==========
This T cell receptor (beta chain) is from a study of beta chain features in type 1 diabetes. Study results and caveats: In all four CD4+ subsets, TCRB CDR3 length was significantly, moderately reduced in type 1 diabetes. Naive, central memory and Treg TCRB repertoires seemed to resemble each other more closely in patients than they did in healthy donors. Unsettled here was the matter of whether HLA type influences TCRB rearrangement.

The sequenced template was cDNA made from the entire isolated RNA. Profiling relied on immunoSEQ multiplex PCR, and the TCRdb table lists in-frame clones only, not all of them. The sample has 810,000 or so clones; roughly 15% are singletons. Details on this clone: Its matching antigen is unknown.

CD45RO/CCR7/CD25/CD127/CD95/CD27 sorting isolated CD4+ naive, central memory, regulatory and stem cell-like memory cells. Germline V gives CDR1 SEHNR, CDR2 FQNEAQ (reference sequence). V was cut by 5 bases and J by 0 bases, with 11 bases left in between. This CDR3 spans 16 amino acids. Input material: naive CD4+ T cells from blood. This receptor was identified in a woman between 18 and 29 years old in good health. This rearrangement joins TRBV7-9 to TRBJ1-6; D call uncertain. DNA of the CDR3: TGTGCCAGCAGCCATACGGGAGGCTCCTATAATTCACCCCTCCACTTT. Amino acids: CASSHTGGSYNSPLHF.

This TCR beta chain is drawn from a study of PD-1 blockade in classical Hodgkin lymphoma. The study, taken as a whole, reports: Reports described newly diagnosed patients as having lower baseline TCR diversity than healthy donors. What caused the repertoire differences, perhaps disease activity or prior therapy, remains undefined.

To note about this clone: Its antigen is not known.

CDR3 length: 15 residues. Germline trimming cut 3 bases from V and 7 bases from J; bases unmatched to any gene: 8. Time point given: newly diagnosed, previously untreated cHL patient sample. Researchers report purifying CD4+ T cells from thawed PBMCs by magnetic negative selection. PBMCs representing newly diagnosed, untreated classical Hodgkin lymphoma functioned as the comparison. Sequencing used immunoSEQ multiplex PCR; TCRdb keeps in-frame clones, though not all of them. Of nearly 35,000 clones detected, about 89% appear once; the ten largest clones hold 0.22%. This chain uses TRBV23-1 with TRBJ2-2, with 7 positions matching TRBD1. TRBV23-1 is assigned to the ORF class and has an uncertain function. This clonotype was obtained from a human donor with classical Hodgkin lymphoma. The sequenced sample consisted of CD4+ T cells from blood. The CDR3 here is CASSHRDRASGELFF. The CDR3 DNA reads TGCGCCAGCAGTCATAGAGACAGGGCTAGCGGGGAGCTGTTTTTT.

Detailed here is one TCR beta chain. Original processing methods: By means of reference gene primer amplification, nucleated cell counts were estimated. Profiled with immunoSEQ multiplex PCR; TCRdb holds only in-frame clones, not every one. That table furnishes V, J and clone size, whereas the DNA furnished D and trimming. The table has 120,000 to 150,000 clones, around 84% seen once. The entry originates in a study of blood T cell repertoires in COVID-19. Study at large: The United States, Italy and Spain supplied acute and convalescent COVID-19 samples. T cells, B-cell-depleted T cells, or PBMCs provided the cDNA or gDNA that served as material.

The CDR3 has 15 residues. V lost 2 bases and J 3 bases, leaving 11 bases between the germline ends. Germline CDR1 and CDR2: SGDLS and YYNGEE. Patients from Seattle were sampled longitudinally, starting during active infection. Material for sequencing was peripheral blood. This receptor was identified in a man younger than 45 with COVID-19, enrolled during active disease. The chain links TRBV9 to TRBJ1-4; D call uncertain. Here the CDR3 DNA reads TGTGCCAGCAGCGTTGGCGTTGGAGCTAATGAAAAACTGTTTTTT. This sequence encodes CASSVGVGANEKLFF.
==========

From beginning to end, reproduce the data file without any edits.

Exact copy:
This T cell receptor (beta chain) is from a study of beta chain features in type 1 diabetes. Study results and caveats: In all four CD4+ subsets, TCRB CDR3 length was significantly, moderately reduced in type 1 diabetes. Naive, central memory and Treg TCRB repertoires seemed to resemble each other more closely in patients than they did in healthy donors. Unsettled here was the matter of whether HLA type influences TCRB rearrangement.

The sequenced template was cDNA made from the entire isolated RNA. Profiling relied on immunoSEQ multiplex PCR, and the TCRdb table lists in-frame clones only, not all of them. The sample has 810,000 or so clones; roughly 15% are singletons. Details on this clone: Its matching antigen is unknown.

CD45RO/CCR7/CD25/CD127/CD95/CD27 sorting isolated CD4+ naive, central memory, regulatory and stem cell-like memory cells. Germline V gives CDR1 SEHNR, CDR2 FQNEAQ (reference sequence). V was cut by 5 bases and J by 0 bases, with 11 bases left in between. This CDR3 spans 16 amino acids. Input material: naive CD4+ T cells from blood. This receptor was identified in a woman between 18 and 29 years old in good health. This rearrangement joins TRBV7-9 to TRBJ1-6; D call uncertain. DNA of the CDR3: TGTGCCAGCAGCCATACGGGAGGCTCCTATAATTCACCCCTCCACTTT. Amino acids: CASSHTGGSYNSPLHF.

This TCR beta chain is drawn from a study of PD-1 blockade in classical Hodgkin lymphoma. The study, taken as a whole, reports: Reports described newly diagnosed patients as having lower baseline TCR diversity than healthy donors. What caused the repertoire differences, perhaps disease activity or prior therapy, remains undefined.

To note about this clone: Its antigen is not known.

CDR3 length: 15 residues. Germline trimming cut 3 bases from V and 7 bases from J; bases unmatched to any gene: 8. Time point given: newly diagnosed, previously untreated cHL patient sample. Researchers report purifying CD4+ T cells from thawed PBMCs by magnetic negative selection. PBMCs representing newly diagnosed, untreated classical Hodgkin lymphoma functioned as the comparison. Sequencing used immunoSEQ multiplex PCR; TCRdb keeps in-frame clones, though not all of them. Of nearly 35,000 clones detected, about 89% appear once; the ten largest clones hold 0.22%. This chain uses TRBV23-1 with TRBJ2-2, with 7 positions matching TRBD1. TRBV23-1 is assigned to the ORF class and has an uncertain function. This clonotype was obtained from a human donor with classical Hodgkin lymphoma. The sequenced sample consisted of CD4+ T cells from blood. The CDR3 here is CASSHRDRASGELFF. The CDR3 DNA reads TGCGCCAGCAGTCATAGAGACAGGGCTAGCGGGGAGCTGTTTTTT.

Detailed here is one TCR beta chain. Original processing methods: By means of reference gene primer amplification, nucleated cell counts were estimated. Profiled with immunoSEQ multiplex PCR; TCRdb holds only in-frame clones, not every one. That table furnishes V, J and clone size, whereas the DNA furnished D and trimming. The table has 120,000 to 150,000 clones, around 84% seen once. The entry originates in a study of blood T cell repertoires in COVID-19. Study at large: The United States, Italy and Spain supplied acute and convalescent COVID-19 samples. T cells, B-cell-depleted T cells, or PBMCs provided the cDNA or gDNA that served as material.

The CDR3 has 15 residues. V lost 2 bases and J 3 bases, leaving 11 bases between the germline ends. Germline CDR1 and CDR2: SGDLS and YYNGEE. Patients from Seattle were sampled longitudinally, starting during active infection. Material for sequencing was peripheral blood. This receptor was identified in a man younger than 45 with COVID-19, enrolled during active disease. The chain links TRBV9 to TRBJ1-4; D call uncertain. Here the CDR3 DNA reads TGTGCCAGCAGCGTTGGCGTTGGAGCTAATGAAAAACTGTTTTTT. This sequence encodes CASSVGVGANEKLFF.